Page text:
Effective employers have been using competencies to manage human capital for some time now. Competencies can be utilized for recruitment; performance management; designing professional development tools and training; and compensation. Competencies are the characteristics and behaviours needed for a particular position, or even a particular task, and can include any measurable combination of knowledge, skills, talents and attitude.
Successful recruitment interviews are based on competencies; most of us are familiar with interview questions that focus on behavioural scenarios. This type of interview is not only more structured, but, working on the assumption that past behaviour predicts future behaviour, it gives employers a far more accurate idea of a candidate’s abilities and how good a fit his / her skills and talents are with the company’s needs.
Organizations also use competencies to ensure that their personnel performance expectations are aligned with the company’s vision and goals. With access to the appropriate data, employers can identify competency gaps and put in place training programs specifically designed to fill these. Ideally, the employee’s professional development needs can be matched with those of the organization. Performance evaluations can be linked to specific criteria and the results directly linked to compensation.
Basing performance management on competencies places the focus on behaviours; it is not just the skills that matter, but how the employees apply those skills and how they handle challenges and achieve goals. Competencies can be determined by starting with the desired ‘finished product’ and working backwards. In other words, observing those employees who are outstanding in their role and then looking at what particular skills, behaviours and characteristics they possess. These are the desired competencies for that particular job; for example, problem solving might be a desired competency for one position, whereas another might call for excellent interpersonal relationships or strong leadership skills. The classic ‘job description’, for example, could be replaced by a ‘competency profile’ for each position in an organization, taking the focus away from specific tasks and responsibilities and placing it instead on the skills, attitude and behaviours required to successfully complete these.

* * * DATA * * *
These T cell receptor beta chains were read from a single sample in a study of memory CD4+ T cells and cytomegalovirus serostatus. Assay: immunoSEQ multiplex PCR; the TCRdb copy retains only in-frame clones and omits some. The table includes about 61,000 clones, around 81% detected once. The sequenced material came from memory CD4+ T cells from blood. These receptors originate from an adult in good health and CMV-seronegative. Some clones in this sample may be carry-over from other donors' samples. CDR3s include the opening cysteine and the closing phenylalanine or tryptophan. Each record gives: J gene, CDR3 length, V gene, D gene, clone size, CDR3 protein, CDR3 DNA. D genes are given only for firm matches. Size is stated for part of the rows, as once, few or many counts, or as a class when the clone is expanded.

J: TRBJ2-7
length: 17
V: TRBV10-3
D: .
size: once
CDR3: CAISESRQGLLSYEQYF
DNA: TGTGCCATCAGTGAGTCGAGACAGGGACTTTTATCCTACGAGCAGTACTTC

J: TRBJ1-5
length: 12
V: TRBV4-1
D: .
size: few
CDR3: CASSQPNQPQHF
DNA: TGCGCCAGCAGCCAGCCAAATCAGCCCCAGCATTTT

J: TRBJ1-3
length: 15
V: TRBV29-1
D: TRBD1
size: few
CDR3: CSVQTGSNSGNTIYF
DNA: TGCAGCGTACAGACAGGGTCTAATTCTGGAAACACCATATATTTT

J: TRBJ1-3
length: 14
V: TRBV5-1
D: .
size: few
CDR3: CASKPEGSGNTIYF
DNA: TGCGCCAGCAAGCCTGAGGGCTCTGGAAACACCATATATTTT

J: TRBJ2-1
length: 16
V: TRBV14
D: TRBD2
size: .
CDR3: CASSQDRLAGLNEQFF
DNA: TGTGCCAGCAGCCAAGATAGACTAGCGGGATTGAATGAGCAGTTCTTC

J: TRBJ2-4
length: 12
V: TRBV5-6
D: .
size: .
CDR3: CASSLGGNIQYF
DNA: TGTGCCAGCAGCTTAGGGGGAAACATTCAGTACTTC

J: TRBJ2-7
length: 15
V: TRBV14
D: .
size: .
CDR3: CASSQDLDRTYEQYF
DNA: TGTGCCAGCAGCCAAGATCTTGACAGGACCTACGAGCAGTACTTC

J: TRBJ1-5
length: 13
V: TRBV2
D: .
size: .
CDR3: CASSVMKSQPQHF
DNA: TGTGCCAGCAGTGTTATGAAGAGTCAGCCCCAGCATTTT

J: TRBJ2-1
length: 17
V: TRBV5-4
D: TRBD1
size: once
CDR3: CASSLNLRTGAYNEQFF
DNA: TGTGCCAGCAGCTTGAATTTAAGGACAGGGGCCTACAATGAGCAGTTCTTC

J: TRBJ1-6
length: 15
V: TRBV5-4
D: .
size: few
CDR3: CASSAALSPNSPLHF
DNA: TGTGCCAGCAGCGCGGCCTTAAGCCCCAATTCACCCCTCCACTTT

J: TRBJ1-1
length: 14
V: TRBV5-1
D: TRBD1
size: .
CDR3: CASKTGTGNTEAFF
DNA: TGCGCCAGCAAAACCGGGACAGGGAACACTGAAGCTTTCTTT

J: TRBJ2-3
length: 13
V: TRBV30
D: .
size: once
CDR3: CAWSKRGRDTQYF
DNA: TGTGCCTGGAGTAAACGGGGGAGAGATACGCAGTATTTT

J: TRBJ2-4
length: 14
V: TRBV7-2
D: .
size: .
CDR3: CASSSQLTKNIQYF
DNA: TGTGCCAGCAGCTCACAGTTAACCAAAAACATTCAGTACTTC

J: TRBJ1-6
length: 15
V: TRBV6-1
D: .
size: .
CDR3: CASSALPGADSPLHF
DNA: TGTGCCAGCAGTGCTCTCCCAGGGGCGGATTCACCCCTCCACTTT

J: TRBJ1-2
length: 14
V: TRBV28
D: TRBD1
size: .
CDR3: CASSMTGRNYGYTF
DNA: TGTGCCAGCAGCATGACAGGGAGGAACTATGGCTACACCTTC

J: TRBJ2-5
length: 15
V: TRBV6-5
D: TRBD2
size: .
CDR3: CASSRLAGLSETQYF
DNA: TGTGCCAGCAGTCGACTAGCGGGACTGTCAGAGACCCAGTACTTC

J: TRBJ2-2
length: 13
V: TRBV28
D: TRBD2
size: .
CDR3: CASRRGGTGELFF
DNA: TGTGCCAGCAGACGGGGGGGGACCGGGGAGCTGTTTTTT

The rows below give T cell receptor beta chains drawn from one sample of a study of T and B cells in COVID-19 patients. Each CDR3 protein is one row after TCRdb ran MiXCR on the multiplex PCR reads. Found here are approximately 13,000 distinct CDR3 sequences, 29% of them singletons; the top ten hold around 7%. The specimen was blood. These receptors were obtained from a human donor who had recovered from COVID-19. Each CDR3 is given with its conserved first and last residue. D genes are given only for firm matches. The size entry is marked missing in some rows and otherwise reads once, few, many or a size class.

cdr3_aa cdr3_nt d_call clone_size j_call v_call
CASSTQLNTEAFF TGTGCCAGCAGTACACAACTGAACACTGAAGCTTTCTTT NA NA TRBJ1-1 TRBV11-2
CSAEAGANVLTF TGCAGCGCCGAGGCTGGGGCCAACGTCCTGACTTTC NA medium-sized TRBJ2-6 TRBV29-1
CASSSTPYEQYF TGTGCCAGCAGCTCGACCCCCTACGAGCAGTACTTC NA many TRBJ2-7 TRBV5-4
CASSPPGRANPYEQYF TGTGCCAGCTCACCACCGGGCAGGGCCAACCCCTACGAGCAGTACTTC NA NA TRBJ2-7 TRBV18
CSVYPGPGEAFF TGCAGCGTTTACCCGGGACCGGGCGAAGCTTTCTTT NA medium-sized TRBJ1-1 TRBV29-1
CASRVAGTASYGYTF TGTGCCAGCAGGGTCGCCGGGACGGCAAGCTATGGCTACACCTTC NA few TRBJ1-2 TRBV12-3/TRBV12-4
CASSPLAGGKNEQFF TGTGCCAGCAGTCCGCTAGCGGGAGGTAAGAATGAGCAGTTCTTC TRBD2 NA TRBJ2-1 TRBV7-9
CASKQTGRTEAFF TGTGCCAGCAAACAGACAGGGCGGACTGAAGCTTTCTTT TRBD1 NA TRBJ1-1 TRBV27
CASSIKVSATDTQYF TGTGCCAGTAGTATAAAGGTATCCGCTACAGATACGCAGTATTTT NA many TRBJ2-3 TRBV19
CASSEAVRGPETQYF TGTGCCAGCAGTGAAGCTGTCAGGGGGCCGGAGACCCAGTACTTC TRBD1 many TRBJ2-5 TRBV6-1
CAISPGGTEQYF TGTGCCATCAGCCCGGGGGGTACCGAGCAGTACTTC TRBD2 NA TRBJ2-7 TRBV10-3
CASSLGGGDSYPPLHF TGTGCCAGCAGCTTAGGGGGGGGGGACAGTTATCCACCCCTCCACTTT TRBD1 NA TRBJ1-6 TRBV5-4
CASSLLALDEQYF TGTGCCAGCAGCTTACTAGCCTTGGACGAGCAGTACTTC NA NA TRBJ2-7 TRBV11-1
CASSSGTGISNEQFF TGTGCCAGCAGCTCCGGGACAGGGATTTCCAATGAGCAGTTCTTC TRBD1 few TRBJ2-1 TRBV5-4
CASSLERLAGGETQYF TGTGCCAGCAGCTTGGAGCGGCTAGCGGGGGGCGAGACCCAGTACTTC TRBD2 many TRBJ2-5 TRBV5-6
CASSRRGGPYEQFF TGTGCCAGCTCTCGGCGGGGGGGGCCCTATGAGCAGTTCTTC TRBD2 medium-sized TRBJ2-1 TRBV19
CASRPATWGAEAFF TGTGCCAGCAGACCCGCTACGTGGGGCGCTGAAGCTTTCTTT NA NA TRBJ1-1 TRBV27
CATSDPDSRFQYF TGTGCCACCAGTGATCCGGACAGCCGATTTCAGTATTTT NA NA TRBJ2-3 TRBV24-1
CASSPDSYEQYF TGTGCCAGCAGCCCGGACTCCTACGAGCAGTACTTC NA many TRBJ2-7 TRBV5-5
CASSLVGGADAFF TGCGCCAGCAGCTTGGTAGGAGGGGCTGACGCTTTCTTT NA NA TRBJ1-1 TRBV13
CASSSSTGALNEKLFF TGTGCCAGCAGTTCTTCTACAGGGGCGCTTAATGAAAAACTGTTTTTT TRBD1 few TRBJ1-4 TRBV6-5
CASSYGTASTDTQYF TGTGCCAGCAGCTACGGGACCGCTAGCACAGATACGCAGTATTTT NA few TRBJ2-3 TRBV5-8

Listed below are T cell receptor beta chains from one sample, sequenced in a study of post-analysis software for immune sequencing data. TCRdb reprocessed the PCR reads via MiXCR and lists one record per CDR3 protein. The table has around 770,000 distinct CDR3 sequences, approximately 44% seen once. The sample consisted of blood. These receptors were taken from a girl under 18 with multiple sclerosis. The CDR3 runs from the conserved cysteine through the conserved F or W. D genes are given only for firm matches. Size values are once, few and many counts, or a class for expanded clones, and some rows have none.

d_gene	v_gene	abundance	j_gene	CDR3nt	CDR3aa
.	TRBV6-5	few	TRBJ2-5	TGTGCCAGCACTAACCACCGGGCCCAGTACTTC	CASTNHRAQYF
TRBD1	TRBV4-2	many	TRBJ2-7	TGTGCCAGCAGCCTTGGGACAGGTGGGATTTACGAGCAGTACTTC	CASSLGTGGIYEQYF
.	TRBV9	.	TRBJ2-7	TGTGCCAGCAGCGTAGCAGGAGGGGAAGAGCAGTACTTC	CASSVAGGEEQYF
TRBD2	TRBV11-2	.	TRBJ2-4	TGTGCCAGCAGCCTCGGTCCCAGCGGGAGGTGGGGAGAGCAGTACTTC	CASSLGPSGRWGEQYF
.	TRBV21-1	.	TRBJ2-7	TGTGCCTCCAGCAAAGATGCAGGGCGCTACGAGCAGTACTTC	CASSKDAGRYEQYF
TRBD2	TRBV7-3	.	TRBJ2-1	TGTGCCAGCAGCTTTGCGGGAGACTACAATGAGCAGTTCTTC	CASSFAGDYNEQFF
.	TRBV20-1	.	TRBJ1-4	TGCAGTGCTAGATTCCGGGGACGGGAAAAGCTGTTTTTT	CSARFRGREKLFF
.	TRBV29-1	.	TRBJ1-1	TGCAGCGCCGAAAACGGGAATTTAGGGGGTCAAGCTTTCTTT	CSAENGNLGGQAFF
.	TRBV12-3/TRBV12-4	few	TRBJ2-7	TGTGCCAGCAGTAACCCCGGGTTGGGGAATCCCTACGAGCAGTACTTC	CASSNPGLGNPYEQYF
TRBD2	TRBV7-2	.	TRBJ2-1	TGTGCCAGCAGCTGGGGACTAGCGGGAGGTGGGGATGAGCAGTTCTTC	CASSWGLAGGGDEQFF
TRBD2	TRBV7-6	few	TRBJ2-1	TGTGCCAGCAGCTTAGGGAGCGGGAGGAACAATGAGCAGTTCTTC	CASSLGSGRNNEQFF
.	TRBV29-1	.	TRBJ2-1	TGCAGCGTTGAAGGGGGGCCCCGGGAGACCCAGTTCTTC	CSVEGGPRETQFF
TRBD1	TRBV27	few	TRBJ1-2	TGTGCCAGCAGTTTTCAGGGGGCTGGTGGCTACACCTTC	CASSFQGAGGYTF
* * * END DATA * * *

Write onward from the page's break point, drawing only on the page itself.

The use of competency management tools benefits employers and employees alike. It allows employers to improve hiring practices and also to identify particular performance criteria and clarify these for performance expectations. Meanwhile employees can readily see what the criteria are for success and work on meeting these.
Many companies are using cloud computing to manage data for their talent database, professional development programs, performance management and salaries. Cloud computing enables this data to be available to any or all members of an organization anytime, anywhere. Employee competencies have become an essential part of the progressive HR department’s repertoire and there are many resources for HR departments to call on.
Shift iQ offers clients the possibility to maintain a talent database with resumes, employment and education history, credentials and an inventory of talents, skills and competencies. Security methods are in place, allowing sensitive data to be controlled by passwords and limited access. Compensation programs can be structured to link to business results and individual objectives while salary surveys can be delivered online and feedback is streamlined.
Additionally, Shift iQ’s performance management module allows employers to develop online peer reviews and manage responses in a central talent database. Their learning management module makes online training programs available to anyone, anywhere in an organization; tests and exams can be delivered and results analyzed.
Using cloud computing to manage competencies data clearly helps an organization maintain its competitive edge by enabling a more efficient management of human talent.